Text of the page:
'Agree With Everything - Deny Nothing - Embellish All

Wednesday, June 22, 2005

Grasmoor End

Dr John, an old friend from university days (see the 'No conferring' part of the sidepanel) came to Cumbria last weekend with an entourage of medics & financiers on their annual walking expedition. So something rather special was called for. We met at Lanthwaite Green where the massive pyramid of Grasmoor End towers over Crummock Water. The steep ascent, up scree and rocky outcrops, is a real joy: it has the virtue of getting you to the top of the hill by a direct, sharp route, and the upper levels provide many choices for straightforward scrambling. The summit and the surrounding hills - Eel Crag, Grisedale Pike, Hopegill Head - are twenty-five square miles of easy walking, with fabulous views north and east to Skiddaw, Blencathra and the Helvellyn range.
We stopped for lunch on Eel Crag, overlooking the ruined mine-workings of Coledale Hause. The levels and drifts, which used to yield barites, cover the dalehead in a cradle of spoilheaps paths and roadways. They're a healthy reminder that the National Park, for all its being a playground for tourists or a source of marginal income for hill-farmers, is essentially a post-industrial landscape. Mining went on here for centuries, quarrying still does. If the land were to be dedicated to recreation today, there would probably be much time and money spent on remediating the mines, erasing them from the landscape's memory. Society likes its wildernesses, even the moderately domesticated and intimate ones like the Lake District, to be neatly manicured and made safe. Those sheds would have to go, and the ventilation shafts would be a danger to the sheep of litigious shepherds. Health and Safety will, eventually, suburbanise the country.
But the walk back along the ridge of Whiteside gave gorgeous views of Dove Crag in the unvisited corrie on the north side of Grasmoor, and below us the miniature aretes of Gasgale Crags - probably good scrambling territory if anyone ever cared to explore it.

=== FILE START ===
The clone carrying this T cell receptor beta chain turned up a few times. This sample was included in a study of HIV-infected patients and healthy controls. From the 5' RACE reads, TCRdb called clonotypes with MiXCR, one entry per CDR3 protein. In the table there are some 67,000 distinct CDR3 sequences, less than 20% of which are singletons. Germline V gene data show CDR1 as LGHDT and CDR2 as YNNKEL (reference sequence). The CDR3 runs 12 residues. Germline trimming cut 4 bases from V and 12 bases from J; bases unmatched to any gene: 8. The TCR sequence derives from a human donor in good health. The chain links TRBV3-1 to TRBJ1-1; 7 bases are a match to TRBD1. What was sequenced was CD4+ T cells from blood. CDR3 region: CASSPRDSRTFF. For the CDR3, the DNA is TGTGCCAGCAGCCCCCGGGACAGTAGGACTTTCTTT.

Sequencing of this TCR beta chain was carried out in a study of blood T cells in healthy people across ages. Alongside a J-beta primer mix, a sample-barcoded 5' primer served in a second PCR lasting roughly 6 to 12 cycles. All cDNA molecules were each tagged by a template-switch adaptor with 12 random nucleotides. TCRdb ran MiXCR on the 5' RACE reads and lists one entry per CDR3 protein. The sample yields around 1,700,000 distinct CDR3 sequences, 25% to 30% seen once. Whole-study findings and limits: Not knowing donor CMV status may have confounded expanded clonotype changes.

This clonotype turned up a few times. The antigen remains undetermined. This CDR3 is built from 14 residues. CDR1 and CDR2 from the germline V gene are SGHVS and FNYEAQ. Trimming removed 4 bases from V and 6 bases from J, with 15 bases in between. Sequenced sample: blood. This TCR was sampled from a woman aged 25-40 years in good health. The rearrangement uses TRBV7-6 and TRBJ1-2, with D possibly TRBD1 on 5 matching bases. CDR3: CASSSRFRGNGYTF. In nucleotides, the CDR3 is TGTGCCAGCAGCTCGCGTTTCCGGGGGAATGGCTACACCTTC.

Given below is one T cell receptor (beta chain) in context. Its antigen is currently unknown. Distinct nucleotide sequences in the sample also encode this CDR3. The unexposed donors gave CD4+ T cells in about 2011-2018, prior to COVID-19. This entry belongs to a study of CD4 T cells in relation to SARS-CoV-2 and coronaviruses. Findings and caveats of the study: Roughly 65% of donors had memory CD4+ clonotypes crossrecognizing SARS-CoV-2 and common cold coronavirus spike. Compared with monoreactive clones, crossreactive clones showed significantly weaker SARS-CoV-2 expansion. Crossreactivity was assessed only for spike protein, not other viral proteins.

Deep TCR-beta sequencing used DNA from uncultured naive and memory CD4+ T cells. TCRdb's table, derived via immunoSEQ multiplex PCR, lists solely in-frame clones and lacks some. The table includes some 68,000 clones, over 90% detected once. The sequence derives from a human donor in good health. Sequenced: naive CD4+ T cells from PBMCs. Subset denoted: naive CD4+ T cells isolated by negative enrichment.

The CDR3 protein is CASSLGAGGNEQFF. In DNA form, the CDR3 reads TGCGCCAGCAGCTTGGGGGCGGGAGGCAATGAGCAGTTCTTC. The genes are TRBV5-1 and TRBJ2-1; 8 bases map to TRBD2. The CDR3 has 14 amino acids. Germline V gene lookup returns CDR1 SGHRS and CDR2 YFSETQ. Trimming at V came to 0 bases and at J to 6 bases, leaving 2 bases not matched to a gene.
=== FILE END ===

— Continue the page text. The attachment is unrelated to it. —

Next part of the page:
We arrived back after six hours of walking feeling in need of what Dr John assured me was Biologically Engineered Enteric Rehydration. It's an acronym apparently, very popular with the medical profession.


Anonymous Anonymous said...

Nick, you missed the chance to plug a bit of Cumbric. Surely Dove Crag is Dubh Creag, referring to its blackness rather than its birdlife? And indeed being opposite Whiteside!

23/6/05 11:18 am  
Blogger Nick said...

Well I'm sure you're right about 'dove' being colour rather than birdlife - but 'dubh creag' sounds a bit Gaelic rather than Welsh, so I wonder if (coming to the limits of my knowledge here) this is a Q rather than P Celtic origin? (I'd've thought P would go to 'Dow Crag' in English?) That bit of Lorton Vale has a few other Gaelic placenames - (Melbreak - 'the speckled hill', e.g.). And then there's 'Gasgale Crags'. I know that at least two scholars with a good knowledge of
Celtic languages read this blog - would they care to help us on this?

23/6/05 5:26 pm  
Anonymous Anonymous said...

Point taken, to be honest I used the Scottish spelling because I've looked at a lot more maps of Scotland than Wales over the years, and still can't quite get my head round welsh spelling & pronounciation. But I'm sure there are a fair few "dove" placenames in Cumbria that significantly predate Wordsworth.

24/6/05 8:40 am  
Anonymous Anonymous said...

Just thought of the Irish Link too. Dub(h)lin is in fact Blackpool. In fact isn't Lancashire's Blackpool opposite the other.

24/6/05 4:34 pm  
Blogger Nick said...

Shurely 'Blackpool is in fact Dublin' . . .?

25/6/05 11:44 am  

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